Winter in Unalaska by Sam Zmolek
Your voice in the Aleutians.
Play Live Radio
Next Up:
0:00 0:00
Available On Air Stations
The KUCB Newsroom provides newscasts Monday through Thursday at noon and 5 PM on KUCB Radio. You can find many of our local news stories here.

Unalaska awaits first doses of monkeypox vaccine

Laura Kraegel/KUCB
The clinic is expecting 10 doses of the monkeypox vaccine to arrive this week. That’s enough vaccine for 10 people in Unalaska to receive an initial dose, if necessary.

Unalaska’s clinic is expecting its first doses of the monkeypox vaccine this week.

The White House declared monkeypox a public health emergency last month. The disease spread rapidly after it was first detected in the U.S. this spring.

According to the Centers for Disease Control and Prevention, there are more than 21,000 cases in the nation as of Thursday. Only three have been reported in Alaska.

People in Anchorage have had access to the monkeypox vaccine since early August. Rural communities like Unalaska are now beginning to receive doses as well.

Dr. Melissa Liner is a physician from Anchorage. She’s been working at Iliuliuk Family and Health Services as a visiting resident physician for the last couple weeks.

She said the clinic is expecting 10 doses soon. That’s enough vaccine for 10 people in Unalaska to receive an initial dose, if necessary.

“It's a two-dose live vaccine,” Liner told KUCB’s Vic Fisher in an interview Tuesday morning. “It's the vaccinia virus. This has been used to treat smallpox, [and] we're using it to treat monkeypox, which is a similar virus.”

While the monkeypox and smallpox viruses are similar, monkeypox symptoms are milder — they include rashes, fever and muscle aches. Although it’s contagious through skin-to-skin contact, the disease is rarely fatal.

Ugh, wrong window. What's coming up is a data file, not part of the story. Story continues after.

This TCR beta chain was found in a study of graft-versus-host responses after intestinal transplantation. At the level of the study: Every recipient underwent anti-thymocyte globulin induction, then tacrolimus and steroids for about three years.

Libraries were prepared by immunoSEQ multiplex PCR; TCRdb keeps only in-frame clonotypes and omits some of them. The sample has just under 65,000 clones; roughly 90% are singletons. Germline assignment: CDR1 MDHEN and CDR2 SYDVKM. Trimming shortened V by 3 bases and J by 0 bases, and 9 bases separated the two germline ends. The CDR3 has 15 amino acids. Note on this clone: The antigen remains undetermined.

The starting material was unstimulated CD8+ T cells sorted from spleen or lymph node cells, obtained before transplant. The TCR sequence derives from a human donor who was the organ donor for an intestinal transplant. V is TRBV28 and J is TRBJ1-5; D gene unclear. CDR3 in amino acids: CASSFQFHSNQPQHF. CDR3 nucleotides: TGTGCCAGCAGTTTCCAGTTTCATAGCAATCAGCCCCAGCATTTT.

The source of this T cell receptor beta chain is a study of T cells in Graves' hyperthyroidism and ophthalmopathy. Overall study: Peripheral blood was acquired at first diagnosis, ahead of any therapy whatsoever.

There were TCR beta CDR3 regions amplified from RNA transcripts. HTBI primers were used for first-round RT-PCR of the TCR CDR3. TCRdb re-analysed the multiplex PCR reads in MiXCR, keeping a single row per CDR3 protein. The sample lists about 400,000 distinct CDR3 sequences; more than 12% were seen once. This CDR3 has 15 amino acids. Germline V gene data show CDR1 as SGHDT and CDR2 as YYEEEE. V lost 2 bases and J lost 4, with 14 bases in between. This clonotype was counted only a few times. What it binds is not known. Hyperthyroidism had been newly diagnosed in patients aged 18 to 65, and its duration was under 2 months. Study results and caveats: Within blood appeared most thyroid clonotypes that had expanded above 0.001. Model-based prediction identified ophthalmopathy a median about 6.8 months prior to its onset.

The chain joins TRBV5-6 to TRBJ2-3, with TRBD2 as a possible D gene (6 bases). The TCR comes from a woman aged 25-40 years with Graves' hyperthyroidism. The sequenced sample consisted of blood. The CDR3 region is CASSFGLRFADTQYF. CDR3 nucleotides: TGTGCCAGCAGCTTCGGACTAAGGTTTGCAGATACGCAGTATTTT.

“The monkeypox lesion usually starts to form as just a red spot, which progresses into what kind of looks like a blister,” Liner explained. “And then that becomes what we call a pustule, which looks like it's filled with little bits of pus. That stays around for about five to seven days. And all of the virus particles are contained in that little pustule. So if that gets in contact with somebody else, and spreads that virus, then you start to have another outbreak in a different person.”

According to Liner, 10 people could be vaccinated with the doses expected to arrive on the island soon. Patients will receive a second course about 28 days after the first.

Liner said anyone with a known exposure and people who could be at an increased risk of exposure to the virus can be vaccinated.

The criteria for that is if you've had two or more sexual partners, and at least one anonymous sexual partner in the past six months, and you identify as gay, bisexual, or other men or transgender people who have sex with men or transgender people — so that encompasses a large group of people,” she said.

Iliuliuk Family and Health Services also plans to host a vaccine clinic for the updated COVID-19 boosters next Friday. The bivalent vaccine — which targets two versions of the virus that causes COVID: the original strain and the omicron variant — is expected to arrive next week, according to IFHS Medical Director Dr. Megan Sarnecki.

More information on monkeypox is available at the Alaska Department of Health website.

To talk to someone locally about getting a monkeypox vaccine or COVID-19 booster contact the IFHS clinic.

Hailing from Southwest Washington, Maggie moved to Unalaska in 2019. She's dabbled in independent print journalism in Oregon and completed her Master of Arts in English Studies at Western Washington University — where she also taught Rhetoric and Composition courses.
Related Content